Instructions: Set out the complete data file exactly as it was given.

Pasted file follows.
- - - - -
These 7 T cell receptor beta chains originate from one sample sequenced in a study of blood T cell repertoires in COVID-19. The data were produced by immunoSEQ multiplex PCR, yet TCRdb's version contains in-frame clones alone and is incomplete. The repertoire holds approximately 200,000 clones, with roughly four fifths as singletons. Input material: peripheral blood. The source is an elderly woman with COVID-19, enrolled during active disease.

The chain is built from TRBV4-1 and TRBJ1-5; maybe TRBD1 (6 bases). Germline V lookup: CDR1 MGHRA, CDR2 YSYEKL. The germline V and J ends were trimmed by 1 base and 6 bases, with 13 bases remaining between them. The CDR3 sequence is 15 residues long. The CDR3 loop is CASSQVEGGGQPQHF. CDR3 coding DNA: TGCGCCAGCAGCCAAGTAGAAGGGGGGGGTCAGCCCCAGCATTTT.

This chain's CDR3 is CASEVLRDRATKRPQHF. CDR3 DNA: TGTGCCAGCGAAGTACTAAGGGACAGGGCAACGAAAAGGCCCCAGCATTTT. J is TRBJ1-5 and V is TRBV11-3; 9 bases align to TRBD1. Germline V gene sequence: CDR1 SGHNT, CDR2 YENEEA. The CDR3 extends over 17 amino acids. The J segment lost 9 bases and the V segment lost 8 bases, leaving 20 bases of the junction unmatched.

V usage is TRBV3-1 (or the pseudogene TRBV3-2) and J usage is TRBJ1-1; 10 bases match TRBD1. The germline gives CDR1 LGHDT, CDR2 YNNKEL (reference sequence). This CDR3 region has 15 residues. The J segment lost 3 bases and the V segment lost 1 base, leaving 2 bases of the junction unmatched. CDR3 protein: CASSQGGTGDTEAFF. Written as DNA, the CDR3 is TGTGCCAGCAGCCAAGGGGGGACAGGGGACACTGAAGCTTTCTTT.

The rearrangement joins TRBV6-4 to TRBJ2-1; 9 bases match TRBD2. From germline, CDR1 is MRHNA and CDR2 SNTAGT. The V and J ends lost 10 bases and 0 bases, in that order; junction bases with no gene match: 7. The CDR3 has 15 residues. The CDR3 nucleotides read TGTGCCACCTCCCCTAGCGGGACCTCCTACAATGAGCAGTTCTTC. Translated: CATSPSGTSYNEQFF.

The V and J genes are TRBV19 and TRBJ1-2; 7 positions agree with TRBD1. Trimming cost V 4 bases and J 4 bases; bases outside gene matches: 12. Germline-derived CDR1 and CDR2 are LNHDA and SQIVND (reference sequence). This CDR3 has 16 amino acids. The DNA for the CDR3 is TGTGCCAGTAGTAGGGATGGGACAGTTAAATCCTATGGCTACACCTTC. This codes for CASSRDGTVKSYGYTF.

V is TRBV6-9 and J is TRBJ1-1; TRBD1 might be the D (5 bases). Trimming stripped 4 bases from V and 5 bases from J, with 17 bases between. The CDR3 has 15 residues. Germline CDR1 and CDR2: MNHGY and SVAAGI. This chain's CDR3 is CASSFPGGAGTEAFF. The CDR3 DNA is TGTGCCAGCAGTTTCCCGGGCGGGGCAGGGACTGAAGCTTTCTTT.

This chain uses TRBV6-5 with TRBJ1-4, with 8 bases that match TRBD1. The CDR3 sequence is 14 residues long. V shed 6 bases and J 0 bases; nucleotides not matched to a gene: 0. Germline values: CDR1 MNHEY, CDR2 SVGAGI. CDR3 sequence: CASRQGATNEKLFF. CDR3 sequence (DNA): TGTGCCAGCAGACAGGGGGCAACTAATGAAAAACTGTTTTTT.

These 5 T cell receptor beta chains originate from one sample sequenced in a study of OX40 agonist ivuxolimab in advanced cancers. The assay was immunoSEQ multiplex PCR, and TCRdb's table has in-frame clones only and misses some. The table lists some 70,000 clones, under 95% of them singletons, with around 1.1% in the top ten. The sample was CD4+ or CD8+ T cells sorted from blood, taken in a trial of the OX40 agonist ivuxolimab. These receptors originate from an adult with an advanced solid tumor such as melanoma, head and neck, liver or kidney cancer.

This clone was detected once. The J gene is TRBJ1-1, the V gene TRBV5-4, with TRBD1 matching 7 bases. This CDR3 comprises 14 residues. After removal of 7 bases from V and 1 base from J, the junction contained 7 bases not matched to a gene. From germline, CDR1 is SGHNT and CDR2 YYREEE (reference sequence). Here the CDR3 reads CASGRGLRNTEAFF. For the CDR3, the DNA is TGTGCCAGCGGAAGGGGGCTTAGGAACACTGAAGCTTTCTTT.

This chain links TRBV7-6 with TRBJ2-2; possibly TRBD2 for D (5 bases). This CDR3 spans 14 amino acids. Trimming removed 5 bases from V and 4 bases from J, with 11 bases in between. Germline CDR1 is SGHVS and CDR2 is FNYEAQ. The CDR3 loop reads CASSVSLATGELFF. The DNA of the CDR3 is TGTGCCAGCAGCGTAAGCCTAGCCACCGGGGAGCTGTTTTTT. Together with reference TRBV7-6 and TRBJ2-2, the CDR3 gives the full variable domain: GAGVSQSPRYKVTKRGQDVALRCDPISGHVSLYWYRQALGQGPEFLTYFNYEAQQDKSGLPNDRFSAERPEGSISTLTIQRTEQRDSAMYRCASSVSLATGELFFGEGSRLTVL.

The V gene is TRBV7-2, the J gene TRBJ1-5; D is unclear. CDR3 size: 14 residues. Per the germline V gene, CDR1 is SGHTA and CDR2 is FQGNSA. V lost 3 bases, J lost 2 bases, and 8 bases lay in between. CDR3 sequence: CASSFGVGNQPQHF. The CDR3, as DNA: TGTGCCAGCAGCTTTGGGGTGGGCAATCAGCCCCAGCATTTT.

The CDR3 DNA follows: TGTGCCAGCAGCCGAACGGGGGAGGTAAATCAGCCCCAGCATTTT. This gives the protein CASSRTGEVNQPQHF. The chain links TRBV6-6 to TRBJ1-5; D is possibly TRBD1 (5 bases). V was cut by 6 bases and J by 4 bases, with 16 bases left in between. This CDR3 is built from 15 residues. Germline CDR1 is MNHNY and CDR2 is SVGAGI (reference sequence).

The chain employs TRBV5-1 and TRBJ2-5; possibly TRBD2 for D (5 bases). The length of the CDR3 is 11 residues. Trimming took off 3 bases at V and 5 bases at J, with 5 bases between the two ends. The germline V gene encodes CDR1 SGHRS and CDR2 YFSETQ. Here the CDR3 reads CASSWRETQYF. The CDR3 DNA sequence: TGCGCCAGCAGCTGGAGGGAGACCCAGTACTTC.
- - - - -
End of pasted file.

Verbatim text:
These 7 T cell receptor beta chains originate from one sample sequenced in a study of blood T cell repertoires in COVID-19. The data were produced by immunoSEQ multiplex PCR, yet TCRdb's version contains in-frame clones alone and is incomplete. The repertoire holds approximately 200,000 clones, with roughly four fifths as singletons. Input material: peripheral blood. The source is an elderly woman with COVID-19, enrolled during active disease.

The chain is built from TRBV4-1 and TRBJ1-5; maybe TRBD1 (6 bases). Germline V lookup: CDR1 MGHRA, CDR2 YSYEKL. The germline V and J ends were trimmed by 1 base and 6 bases, with 13 bases remaining between them. The CDR3 sequence is 15 residues long. The CDR3 loop is CASSQVEGGGQPQHF. CDR3 coding DNA: TGCGCCAGCAGCCAAGTAGAAGGGGGGGGTCAGCCCCAGCATTTT.

This chain's CDR3 is CASEVLRDRATKRPQHF. CDR3 DNA: TGTGCCAGCGAAGTACTAAGGGACAGGGCAACGAAAAGGCCCCAGCATTTT. J is TRBJ1-5 and V is TRBV11-3; 9 bases align to TRBD1. Germline V gene sequence: CDR1 SGHNT, CDR2 YENEEA. The CDR3 extends over 17 amino acids. The J segment lost 9 bases and the V segment lost 8 bases, leaving 20 bases of the junction unmatched.

V usage is TRBV3-1 (or the pseudogene TRBV3-2) and J usage is TRBJ1-1; 10 bases match TRBD1. The germline gives CDR1 LGHDT, CDR2 YNNKEL (reference sequence). This CDR3 region has 15 residues. The J segment lost 3 bases and the V segment lost 1 base, leaving 2 bases of the junction unmatched. CDR3 protein: CASSQGGTGDTEAFF. Written as DNA, the CDR3 is TGTGCCAGCAGCCAAGGGGGGACAGGGGACACTGAAGCTTTCTTT.

The rearrangement joins TRBV6-4 to TRBJ2-1; 9 bases match TRBD2. From germline, CDR1 is MRHNA and CDR2 SNTAGT. The V and J ends lost 10 bases and 0 bases, in that order; junction bases with no gene match: 7. The CDR3 has 15 residues. The CDR3 nucleotides read TGTGCCACCTCCCCTAGCGGGACCTCCTACAATGAGCAGTTCTTC. Translated: CATSPSGTSYNEQFF.

The V and J genes are TRBV19 and TRBJ1-2; 7 positions agree with TRBD1. Trimming cost V 4 bases and J 4 bases; bases outside gene matches: 12. Germline-derived CDR1 and CDR2 are LNHDA and SQIVND (reference sequence). This CDR3 has 16 amino acids. The DNA for the CDR3 is TGTGCCAGTAGTAGGGATGGGACAGTTAAATCCTATGGCTACACCTTC. This codes for CASSRDGTVKSYGYTF.

V is TRBV6-9 and J is TRBJ1-1; TRBD1 might be the D (5 bases). Trimming stripped 4 bases from V and 5 bases from J, with 17 bases between. The CDR3 has 15 residues. Germline CDR1 and CDR2: MNHGY and SVAAGI. This chain's CDR3 is CASSFPGGAGTEAFF. The CDR3 DNA is TGTGCCAGCAGTTTCCCGGGCGGGGCAGGGACTGAAGCTTTCTTT.

This chain uses TRBV6-5 with TRBJ1-4, with 8 bases that match TRBD1. The CDR3 sequence is 14 residues long. V shed 6 bases and J 0 bases; nucleotides not matched to a gene: 0. Germline values: CDR1 MNHEY, CDR2 SVGAGI. CDR3 sequence: CASRQGATNEKLFF. CDR3 sequence (DNA): TGTGCCAGCAGACAGGGGGCAACTAATGAAAAACTGTTTTTT.

These 5 T cell receptor beta chains originate from one sample sequenced in a study of OX40 agonist ivuxolimab in advanced cancers. The assay was immunoSEQ multiplex PCR, and TCRdb's table has in-frame clones only and misses some. The table lists some 70,000 clones, under 95% of them singletons, with around 1.1% in the top ten. The sample was CD4+ or CD8+ T cells sorted from blood, taken in a trial of the OX40 agonist ivuxolimab. These receptors originate from an adult with an advanced solid tumor such as melanoma, head and neck, liver or kidney cancer.

This clone was detected once. The J gene is TRBJ1-1, the V gene TRBV5-4, with TRBD1 matching 7 bases. This CDR3 comprises 14 residues. After removal of 7 bases from V and 1 base from J, the junction contained 7 bases not matched to a gene. From germline, CDR1 is SGHNT and CDR2 YYREEE (reference sequence). Here the CDR3 reads CASGRGLRNTEAFF. For the CDR3, the DNA is TGTGCCAGCGGAAGGGGGCTTAGGAACACTGAAGCTTTCTTT.

This chain links TRBV7-6 with TRBJ2-2; possibly TRBD2 for D (5 bases). This CDR3 spans 14 amino acids. Trimming removed 5 bases from V and 4 bases from J, with 11 bases in between. Germline CDR1 is SGHVS and CDR2 is FNYEAQ. The CDR3 loop reads CASSVSLATGELFF. The DNA of the CDR3 is TGTGCCAGCAGCGTAAGCCTAGCCACCGGGGAGCTGTTTTTT. Together with reference TRBV7-6 and TRBJ2-2, the CDR3 gives the full variable domain: GAGVSQSPRYKVTKRGQDVALRCDPISGHVSLYWYRQALGQGPEFLTYFNYEAQQDKSGLPNDRFSAERPEGSISTLTIQRTEQRDSAMYRCASSVSLATGELFFGEGSRLTVL.

The V gene is TRBV7-2, the J gene TRBJ1-5; D is unclear. CDR3 size: 14 residues. Per the germline V gene, CDR1 is SGHTA and CDR2 is FQGNSA. V lost 3 bases, J lost 2 bases, and 8 bases lay in between. CDR3 sequence: CASSFGVGNQPQHF. The CDR3, as DNA: TGTGCCAGCAGCTTTGGGGTGGGCAATCAGCCCCAGCATTTT.

The CDR3 DNA follows: TGTGCCAGCAGCCGAACGGGGGAGGTAAATCAGCCCCAGCATTTT. This gives the protein CASSRTGEVNQPQHF. The chain links TRBV6-6 to TRBJ1-5; D is possibly TRBD1 (5 bases). V was cut by 6 bases and J by 4 bases, with 16 bases left in between. This CDR3 is built from 15 residues. Germline CDR1 is MNHNY and CDR2 is SVGAGI (reference sequence).

The chain employs TRBV5-1 and TRBJ2-5; possibly TRBD2 for D (5 bases). The length of the CDR3 is 11 residues. Trimming took off 3 bases at V and 5 bases at J, with 5 bases between the two ends. The germline V gene encodes CDR1 SGHRS and CDR2 YFSETQ. Here the CDR3 reads CASSWRETQYF. The CDR3 DNA sequence: TGCGCCAGCAGCTGGAGGGAGACCCAGTACTTC.